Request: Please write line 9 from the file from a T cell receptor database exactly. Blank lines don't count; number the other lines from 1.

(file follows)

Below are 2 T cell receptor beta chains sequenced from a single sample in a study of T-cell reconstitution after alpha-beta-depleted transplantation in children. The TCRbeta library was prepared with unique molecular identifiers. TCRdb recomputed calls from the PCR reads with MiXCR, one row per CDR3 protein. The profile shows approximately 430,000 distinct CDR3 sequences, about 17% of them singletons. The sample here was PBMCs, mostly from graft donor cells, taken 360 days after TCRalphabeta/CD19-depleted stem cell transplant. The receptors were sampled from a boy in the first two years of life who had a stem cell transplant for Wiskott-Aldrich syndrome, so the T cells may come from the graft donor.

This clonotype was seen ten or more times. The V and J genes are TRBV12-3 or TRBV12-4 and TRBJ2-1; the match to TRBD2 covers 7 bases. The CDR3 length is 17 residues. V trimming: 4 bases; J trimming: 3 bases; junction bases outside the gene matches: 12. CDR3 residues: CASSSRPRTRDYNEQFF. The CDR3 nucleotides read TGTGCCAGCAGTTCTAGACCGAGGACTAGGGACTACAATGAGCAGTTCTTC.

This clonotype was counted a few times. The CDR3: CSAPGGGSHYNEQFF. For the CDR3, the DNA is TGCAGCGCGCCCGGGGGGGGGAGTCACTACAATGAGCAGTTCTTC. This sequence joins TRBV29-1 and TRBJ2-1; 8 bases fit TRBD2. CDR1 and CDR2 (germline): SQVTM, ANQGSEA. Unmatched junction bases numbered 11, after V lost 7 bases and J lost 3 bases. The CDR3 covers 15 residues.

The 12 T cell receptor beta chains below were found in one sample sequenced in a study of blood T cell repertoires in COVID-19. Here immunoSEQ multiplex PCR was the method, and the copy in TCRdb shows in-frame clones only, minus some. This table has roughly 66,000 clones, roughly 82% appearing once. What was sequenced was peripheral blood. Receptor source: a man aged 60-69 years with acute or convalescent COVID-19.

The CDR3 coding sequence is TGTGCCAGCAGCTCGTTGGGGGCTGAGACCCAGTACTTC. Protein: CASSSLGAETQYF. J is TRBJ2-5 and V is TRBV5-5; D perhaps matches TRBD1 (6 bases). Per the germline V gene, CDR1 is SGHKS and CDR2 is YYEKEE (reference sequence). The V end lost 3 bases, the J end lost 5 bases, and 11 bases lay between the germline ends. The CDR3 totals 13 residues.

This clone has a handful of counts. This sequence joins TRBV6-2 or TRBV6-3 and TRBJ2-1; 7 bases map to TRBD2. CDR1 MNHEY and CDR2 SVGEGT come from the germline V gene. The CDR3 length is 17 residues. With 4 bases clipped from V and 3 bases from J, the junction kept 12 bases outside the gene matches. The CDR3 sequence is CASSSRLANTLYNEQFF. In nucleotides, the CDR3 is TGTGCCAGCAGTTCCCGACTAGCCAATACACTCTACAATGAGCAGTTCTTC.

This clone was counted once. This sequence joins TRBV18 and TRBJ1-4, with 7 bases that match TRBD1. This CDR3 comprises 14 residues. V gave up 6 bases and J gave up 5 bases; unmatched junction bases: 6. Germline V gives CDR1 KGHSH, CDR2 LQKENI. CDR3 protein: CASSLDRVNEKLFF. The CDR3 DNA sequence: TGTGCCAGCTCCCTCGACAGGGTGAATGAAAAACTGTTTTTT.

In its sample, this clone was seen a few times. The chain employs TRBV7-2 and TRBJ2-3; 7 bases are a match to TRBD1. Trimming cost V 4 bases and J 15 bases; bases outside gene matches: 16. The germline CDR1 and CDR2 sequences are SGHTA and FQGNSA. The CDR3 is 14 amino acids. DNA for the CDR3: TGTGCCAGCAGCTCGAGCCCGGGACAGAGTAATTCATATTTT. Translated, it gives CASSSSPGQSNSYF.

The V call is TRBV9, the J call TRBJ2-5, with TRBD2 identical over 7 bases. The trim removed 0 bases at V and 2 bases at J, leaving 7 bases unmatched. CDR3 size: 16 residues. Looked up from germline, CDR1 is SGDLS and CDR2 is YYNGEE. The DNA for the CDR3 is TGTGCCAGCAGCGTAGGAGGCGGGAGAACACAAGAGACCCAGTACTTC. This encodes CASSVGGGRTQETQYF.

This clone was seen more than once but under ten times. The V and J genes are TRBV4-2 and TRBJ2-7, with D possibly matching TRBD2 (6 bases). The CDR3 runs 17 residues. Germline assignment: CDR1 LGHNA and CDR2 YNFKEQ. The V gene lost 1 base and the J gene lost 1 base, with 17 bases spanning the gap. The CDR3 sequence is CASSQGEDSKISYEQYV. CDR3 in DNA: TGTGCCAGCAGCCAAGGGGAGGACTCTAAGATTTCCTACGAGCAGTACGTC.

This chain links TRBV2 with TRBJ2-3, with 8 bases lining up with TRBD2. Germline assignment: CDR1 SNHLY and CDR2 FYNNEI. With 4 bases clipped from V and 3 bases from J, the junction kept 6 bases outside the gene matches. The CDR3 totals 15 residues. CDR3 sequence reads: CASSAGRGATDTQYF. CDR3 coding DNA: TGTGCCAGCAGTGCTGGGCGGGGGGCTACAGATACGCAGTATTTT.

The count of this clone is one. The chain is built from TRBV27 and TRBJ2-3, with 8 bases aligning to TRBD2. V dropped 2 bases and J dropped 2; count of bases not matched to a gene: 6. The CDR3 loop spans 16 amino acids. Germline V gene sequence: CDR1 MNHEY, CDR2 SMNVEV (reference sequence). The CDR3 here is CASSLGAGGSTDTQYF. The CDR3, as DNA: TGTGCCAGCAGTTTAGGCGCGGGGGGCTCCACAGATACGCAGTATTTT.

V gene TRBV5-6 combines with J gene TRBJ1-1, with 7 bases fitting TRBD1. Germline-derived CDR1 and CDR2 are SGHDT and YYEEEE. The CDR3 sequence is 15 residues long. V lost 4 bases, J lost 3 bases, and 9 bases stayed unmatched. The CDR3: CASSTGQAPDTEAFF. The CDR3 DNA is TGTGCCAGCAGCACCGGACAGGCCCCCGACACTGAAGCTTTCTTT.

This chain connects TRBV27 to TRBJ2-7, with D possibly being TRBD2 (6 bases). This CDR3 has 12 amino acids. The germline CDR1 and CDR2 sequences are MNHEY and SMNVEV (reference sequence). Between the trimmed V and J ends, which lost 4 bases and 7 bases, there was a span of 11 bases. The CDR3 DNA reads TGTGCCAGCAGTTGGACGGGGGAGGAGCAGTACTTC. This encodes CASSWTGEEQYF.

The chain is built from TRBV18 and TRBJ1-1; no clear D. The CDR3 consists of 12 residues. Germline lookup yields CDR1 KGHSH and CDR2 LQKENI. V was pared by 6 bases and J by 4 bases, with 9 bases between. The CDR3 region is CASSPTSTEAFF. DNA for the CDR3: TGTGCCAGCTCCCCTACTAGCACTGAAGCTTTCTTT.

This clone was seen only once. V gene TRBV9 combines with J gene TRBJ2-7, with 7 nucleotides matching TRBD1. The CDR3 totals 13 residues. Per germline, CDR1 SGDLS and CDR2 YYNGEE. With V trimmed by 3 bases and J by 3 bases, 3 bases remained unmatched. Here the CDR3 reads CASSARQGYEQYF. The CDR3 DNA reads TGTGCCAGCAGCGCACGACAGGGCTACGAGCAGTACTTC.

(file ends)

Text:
The V call is TRBV9, the J call TRBJ2-5, with TRBD2 identical over 7 bases. The trim removed 0 bases at V and 2 bases at J, leaving 7 bases unmatched. CDR3 size: 16 residues. Looked up from germline, CDR1 is SGDLS and CDR2 is YYNGEE. The DNA for the CDR3 is TGTGCCAGCAGCGTAGGAGGCGGGAGAACACAAGAGACCCAGTACTTC. This encodes CASSVGGGRTQETQYF.